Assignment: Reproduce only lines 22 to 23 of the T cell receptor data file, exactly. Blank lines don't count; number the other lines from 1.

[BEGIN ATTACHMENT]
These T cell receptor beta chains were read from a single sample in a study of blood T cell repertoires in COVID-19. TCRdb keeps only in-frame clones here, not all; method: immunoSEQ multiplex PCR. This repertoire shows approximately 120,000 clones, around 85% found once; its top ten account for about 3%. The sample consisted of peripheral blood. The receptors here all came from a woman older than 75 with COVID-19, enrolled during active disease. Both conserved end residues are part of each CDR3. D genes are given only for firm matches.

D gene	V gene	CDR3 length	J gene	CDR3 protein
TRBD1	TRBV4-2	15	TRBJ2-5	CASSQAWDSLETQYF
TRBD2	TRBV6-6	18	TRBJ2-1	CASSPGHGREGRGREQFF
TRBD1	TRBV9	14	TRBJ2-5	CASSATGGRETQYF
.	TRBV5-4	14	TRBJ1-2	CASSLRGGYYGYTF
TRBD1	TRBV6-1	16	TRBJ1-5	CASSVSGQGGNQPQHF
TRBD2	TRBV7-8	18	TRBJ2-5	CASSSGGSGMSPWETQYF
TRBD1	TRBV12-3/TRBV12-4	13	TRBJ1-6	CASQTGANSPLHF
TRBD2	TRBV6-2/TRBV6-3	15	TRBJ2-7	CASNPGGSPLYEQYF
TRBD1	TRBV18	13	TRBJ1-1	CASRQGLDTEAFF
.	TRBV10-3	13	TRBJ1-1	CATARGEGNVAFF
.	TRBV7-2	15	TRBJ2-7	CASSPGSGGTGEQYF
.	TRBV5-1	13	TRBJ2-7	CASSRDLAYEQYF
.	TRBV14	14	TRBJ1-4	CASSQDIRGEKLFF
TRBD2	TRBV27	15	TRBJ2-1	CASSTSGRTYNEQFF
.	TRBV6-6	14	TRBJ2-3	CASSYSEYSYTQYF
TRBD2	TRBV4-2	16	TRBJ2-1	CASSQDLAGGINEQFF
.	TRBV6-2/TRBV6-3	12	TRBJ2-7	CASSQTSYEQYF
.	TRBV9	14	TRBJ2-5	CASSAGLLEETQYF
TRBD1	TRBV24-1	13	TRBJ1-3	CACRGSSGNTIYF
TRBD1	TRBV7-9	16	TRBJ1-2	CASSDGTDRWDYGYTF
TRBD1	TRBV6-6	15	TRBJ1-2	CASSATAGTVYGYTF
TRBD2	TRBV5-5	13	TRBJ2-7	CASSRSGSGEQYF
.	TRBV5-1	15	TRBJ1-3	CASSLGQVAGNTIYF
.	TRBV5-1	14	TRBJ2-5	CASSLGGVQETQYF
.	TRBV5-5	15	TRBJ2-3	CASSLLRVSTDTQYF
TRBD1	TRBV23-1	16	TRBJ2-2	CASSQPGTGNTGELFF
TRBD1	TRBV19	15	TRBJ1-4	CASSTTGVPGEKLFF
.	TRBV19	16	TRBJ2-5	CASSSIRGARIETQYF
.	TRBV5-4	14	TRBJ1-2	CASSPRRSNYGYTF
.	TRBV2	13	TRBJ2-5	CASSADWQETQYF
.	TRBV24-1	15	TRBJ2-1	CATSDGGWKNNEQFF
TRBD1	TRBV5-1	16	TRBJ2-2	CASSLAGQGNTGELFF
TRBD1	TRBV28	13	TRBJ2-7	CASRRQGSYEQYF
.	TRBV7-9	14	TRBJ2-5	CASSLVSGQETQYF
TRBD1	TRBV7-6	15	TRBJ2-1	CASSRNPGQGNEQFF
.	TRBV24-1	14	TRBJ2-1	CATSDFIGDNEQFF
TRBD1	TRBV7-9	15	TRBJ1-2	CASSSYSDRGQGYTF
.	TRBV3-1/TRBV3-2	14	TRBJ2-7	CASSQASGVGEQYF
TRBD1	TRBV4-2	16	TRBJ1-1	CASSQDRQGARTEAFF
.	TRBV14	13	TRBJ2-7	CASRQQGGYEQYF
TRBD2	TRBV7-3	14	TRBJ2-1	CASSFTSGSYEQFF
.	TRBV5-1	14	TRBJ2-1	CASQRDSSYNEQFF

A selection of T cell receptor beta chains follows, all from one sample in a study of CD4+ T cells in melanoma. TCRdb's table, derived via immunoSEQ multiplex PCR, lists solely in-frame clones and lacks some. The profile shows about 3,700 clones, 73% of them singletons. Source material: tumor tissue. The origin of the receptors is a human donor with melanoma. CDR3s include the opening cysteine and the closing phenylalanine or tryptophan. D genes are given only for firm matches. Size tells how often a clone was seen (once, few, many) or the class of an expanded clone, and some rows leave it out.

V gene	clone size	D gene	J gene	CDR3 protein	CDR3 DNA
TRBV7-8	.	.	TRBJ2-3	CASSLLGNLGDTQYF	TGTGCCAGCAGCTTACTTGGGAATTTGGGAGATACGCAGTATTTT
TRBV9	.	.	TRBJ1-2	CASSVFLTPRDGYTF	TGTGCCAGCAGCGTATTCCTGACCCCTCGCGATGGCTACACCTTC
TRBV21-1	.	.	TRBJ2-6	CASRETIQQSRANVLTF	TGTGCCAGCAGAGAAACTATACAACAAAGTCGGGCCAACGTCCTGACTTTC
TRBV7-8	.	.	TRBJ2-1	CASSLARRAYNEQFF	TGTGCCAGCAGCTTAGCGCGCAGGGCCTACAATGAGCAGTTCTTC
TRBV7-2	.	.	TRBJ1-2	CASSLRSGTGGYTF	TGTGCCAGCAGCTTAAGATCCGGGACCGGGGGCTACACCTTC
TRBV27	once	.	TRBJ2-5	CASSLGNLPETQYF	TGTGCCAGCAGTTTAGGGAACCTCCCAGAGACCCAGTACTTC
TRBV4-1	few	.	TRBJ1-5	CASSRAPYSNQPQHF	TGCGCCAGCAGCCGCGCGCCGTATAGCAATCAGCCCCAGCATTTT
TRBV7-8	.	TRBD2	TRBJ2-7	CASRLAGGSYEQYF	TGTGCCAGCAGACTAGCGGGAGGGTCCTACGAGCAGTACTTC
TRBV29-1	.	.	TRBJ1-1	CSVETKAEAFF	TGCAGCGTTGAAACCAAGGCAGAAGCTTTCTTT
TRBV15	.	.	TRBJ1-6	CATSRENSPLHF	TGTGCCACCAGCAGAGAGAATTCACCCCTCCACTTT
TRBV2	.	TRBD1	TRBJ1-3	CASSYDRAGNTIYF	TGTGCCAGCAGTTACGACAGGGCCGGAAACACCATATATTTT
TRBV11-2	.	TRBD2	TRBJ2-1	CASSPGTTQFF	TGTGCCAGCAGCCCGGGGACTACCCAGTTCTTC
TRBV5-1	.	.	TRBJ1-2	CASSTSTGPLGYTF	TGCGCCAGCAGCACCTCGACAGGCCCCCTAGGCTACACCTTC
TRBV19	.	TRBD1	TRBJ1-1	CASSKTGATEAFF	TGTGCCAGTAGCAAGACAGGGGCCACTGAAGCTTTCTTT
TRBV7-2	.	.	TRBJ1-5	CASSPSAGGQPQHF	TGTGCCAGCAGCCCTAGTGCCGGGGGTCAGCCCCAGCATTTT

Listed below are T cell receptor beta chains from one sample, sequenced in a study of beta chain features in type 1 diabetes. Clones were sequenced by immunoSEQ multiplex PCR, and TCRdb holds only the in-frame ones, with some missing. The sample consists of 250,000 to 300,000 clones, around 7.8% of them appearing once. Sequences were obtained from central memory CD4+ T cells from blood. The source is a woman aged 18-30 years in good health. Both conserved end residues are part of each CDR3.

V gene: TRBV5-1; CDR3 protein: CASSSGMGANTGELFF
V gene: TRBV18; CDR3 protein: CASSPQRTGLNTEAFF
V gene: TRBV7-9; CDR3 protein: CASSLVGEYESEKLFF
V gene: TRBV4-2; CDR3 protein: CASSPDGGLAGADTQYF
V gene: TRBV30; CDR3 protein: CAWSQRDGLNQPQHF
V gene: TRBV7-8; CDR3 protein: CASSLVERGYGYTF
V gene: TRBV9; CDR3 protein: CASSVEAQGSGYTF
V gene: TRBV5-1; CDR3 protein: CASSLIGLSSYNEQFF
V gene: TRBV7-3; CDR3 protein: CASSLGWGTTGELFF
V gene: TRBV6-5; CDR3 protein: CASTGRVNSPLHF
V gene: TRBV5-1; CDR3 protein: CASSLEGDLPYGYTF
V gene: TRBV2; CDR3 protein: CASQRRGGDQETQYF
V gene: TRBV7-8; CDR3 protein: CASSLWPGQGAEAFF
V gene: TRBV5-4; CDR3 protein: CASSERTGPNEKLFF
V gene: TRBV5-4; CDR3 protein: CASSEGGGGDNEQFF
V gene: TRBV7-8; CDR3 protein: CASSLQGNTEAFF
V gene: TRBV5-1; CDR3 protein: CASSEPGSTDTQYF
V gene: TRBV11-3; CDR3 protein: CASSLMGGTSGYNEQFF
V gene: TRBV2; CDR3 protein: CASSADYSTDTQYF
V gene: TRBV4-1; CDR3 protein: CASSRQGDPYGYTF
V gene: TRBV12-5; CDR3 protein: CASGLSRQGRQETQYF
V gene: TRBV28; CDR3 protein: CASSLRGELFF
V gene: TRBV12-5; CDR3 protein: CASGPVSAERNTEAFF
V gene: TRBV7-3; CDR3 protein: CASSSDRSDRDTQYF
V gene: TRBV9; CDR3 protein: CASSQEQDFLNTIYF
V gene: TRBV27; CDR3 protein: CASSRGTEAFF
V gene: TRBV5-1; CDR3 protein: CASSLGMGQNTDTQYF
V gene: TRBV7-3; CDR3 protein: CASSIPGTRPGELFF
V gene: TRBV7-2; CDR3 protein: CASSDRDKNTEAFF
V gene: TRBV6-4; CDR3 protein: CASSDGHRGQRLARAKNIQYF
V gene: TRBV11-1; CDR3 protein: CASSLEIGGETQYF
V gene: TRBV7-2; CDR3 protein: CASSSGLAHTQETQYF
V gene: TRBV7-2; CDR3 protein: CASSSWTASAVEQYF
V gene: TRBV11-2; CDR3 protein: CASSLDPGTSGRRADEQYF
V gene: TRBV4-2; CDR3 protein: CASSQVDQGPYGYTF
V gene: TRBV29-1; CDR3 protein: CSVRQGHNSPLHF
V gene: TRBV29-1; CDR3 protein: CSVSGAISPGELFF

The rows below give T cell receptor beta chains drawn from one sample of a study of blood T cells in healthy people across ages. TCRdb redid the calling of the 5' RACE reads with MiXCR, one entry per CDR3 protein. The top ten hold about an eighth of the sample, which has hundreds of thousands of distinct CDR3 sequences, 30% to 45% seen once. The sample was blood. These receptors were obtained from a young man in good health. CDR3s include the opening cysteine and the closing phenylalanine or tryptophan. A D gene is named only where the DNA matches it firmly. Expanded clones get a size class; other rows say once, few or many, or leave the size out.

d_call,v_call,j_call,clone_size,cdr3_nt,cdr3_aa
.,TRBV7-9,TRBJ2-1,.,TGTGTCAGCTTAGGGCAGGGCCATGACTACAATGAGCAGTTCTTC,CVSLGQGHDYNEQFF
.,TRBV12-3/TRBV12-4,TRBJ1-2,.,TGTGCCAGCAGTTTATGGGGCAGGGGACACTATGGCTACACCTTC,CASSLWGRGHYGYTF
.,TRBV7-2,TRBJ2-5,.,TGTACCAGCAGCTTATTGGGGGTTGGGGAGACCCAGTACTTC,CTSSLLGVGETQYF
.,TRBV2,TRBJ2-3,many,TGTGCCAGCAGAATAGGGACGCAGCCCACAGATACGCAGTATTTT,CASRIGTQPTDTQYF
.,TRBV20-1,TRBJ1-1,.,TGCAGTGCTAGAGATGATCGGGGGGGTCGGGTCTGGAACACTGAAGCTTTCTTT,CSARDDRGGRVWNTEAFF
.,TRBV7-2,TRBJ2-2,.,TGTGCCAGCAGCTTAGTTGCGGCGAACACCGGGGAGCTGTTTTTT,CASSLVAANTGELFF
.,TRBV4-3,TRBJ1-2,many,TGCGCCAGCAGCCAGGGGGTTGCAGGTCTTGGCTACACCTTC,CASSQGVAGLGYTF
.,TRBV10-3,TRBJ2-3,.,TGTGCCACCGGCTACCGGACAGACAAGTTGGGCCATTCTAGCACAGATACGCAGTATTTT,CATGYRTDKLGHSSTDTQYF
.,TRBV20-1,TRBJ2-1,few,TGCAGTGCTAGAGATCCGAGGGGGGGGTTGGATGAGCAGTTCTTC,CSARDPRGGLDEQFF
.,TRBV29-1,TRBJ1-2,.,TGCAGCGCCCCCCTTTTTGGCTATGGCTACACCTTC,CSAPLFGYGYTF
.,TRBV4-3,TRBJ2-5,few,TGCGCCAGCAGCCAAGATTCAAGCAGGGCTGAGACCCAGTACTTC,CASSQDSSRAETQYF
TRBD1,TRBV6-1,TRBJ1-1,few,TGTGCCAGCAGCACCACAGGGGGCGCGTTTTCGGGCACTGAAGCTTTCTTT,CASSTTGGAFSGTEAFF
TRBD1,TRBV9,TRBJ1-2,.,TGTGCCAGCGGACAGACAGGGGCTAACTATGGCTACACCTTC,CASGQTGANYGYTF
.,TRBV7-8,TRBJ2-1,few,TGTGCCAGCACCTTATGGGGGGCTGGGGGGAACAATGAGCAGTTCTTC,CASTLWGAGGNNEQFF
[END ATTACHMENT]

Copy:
TRBD1	TRBV7-9	16	TRBJ1-2	CASSDGTDRWDYGYTF
TRBD1	TRBV6-6	15	TRBJ1-2	CASSATAGTVYGYTF